Govt rapped for making citizens prone to trafficking

Tendai Mukandi/ Itai Mushekwe



THE United States has castigated government for making its own people vulnerable to human trafficking through its globally condemned Operat

ion Murambatsvina, a State Department 2006 Trafficking in Persons Report reveals.


Zimbabwe was last year classified under Tier 2, a watch list of countries “assessed as not fully complying with the minimum standards”. According to the latest report released on June 5 by Secretary of State Condoleezza Rice, Zimbabwe has since dipped into the lowest classification of countries said to have an appalling human trafficking record in Tier 3 alongside Sudan.


“Zimbabwe showed little political will to address its trafficking problem during the past year,” the report says. “Zimbabwean children are trafficked internally for forced agricultural labour, domestic servitude and sexual exploitation. Trafficked women and girls are lured out of the country by false job or scholarship promises.”


The report cites government’s urban slum clearance blitz, which left more than 700 000 people homeless, as having exposed children to human trafficking vulnerability.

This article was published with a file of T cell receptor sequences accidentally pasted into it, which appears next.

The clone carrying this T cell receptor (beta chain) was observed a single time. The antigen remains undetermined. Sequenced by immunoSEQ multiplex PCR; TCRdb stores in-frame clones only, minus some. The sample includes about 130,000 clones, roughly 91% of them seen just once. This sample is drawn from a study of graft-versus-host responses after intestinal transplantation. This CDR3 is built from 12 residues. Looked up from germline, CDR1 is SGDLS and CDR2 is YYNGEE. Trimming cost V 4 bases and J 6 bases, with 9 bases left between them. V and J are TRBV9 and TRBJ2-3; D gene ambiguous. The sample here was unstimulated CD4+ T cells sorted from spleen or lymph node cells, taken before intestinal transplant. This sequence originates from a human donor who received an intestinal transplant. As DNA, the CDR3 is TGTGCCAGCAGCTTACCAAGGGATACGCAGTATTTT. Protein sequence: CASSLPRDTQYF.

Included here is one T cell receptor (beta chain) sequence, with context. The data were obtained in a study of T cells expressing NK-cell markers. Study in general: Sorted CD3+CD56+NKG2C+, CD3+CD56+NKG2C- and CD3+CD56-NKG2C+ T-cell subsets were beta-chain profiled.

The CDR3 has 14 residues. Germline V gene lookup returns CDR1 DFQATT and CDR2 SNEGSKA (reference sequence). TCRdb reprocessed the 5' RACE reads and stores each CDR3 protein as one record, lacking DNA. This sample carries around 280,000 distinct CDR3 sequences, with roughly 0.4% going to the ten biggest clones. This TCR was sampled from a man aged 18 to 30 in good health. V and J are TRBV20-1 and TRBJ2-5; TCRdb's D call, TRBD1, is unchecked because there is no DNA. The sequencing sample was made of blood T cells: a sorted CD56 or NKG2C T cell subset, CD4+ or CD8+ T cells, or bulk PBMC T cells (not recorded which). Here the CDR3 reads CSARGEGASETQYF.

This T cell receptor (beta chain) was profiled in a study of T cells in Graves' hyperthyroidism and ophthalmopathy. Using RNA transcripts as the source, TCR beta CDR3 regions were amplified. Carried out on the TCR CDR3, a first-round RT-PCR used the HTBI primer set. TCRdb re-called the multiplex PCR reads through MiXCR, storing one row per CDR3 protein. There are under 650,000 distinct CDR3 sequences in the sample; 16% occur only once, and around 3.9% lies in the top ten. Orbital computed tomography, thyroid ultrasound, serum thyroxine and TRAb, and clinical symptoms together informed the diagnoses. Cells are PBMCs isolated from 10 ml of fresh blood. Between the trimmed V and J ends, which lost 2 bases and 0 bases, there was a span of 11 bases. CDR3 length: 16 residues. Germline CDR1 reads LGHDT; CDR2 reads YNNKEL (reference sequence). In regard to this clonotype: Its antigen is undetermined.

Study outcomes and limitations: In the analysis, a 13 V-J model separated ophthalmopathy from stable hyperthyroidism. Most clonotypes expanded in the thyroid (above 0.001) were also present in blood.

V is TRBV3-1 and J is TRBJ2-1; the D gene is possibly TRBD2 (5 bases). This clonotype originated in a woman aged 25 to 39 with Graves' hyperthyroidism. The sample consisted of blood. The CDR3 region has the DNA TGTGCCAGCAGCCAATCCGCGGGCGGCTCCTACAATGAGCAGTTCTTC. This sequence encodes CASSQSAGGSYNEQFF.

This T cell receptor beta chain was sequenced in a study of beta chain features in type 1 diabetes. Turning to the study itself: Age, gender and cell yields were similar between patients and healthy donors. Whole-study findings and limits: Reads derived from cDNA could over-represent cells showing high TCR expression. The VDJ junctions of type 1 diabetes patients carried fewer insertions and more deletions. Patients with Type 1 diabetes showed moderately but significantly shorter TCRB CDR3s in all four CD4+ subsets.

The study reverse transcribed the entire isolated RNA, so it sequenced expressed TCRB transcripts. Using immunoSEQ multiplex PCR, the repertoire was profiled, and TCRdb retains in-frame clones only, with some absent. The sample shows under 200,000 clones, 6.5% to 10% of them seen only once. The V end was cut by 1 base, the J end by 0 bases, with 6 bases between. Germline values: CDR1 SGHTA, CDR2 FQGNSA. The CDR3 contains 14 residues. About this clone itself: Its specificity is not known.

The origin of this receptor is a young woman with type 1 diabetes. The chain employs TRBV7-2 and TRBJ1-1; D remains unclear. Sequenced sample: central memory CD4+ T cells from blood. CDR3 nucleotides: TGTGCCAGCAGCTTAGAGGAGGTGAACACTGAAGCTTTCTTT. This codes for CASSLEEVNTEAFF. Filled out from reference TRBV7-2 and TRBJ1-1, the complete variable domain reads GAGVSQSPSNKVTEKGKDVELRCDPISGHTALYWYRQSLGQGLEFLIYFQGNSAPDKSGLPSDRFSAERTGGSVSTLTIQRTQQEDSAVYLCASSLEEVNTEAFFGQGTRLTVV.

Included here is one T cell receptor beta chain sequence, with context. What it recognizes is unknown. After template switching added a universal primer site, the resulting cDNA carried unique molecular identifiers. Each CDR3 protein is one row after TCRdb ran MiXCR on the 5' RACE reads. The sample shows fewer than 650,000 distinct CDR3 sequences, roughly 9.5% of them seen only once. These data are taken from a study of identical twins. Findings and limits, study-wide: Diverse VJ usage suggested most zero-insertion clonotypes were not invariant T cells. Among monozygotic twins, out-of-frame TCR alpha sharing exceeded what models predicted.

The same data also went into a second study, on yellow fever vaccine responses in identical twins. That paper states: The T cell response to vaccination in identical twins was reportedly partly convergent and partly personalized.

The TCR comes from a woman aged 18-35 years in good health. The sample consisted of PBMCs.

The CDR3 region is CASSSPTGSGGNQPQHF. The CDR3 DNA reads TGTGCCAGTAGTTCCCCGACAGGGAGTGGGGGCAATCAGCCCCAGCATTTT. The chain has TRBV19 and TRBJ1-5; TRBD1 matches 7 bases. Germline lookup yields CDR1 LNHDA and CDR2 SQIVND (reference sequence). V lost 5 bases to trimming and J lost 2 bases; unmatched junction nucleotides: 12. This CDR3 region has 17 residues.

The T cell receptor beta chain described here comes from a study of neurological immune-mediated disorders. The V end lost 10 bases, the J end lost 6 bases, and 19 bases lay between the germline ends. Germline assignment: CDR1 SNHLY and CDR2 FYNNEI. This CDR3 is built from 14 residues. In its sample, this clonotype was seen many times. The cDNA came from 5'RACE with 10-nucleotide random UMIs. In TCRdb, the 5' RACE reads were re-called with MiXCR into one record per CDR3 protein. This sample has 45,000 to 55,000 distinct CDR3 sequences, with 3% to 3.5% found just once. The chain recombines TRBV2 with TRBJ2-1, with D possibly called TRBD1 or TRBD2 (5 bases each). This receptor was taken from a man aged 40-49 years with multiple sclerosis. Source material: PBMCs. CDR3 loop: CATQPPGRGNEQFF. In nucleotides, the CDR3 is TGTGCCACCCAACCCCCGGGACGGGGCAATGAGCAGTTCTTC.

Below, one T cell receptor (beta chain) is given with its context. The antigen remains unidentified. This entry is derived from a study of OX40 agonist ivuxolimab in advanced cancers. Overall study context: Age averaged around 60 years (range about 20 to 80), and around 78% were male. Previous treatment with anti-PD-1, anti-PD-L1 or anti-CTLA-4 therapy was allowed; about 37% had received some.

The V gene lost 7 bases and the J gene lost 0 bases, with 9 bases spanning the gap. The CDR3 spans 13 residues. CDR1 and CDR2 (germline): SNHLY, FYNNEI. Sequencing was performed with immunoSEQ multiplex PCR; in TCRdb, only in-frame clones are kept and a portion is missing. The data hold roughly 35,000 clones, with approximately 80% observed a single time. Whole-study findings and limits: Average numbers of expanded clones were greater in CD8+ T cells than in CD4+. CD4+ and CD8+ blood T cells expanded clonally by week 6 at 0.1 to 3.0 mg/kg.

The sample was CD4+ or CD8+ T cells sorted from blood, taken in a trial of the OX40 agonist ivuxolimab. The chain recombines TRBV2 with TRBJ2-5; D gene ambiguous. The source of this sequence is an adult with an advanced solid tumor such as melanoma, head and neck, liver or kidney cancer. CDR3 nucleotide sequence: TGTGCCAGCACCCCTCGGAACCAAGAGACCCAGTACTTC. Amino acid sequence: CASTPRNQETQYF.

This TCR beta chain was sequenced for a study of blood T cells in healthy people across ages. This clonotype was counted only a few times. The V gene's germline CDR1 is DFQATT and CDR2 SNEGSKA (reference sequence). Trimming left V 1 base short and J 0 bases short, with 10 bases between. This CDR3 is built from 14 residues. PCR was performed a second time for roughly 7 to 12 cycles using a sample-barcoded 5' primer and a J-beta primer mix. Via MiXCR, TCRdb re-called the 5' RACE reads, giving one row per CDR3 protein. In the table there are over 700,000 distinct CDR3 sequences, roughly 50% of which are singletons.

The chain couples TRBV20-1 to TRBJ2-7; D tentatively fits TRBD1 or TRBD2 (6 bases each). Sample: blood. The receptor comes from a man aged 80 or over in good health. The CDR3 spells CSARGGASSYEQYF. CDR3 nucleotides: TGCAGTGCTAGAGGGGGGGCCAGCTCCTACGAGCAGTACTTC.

“Government placed many of its citizens at increased risk for exploitation as a result of Operation Murambatsvina. Tens of thousands of people remain homeless in the wake of the operation, which demolished ostensibly illegal homes and businesses. An estimated 223 000 children were affected and left vulnerable to trafficking.”


Trafficking in human beings is the criminal commercial trade in human beings, who are subjected to involuntary acts such as begging, sexual exploitation or unfree labour. It also involves a process of using physical force, fraud, deception, or other forms or cohesion and intimidation to obtain, recruit, harbour and transport
people.


The United States annual Department of State Trafficking in Persons Report is a comprehensive report covering 158 countries analysing their efforts to combat severe forms of trafficking in persons or modern-day slavery. Governments that meet the standards for elimination of trafficking established in the Trafficking Victims Protection Act of 2000 are placed in Tier 1. Countries assessed as not fully complying with the minimum standards but making significant efforts to do so are classified as Tier 2.


Meanwhile, the US Embassy in Harare this week unveiled a US$18 000 grant to the Girl Child Network in Zimbabwe to help with its Anti-Trafficking in Persons Awareness Campaign.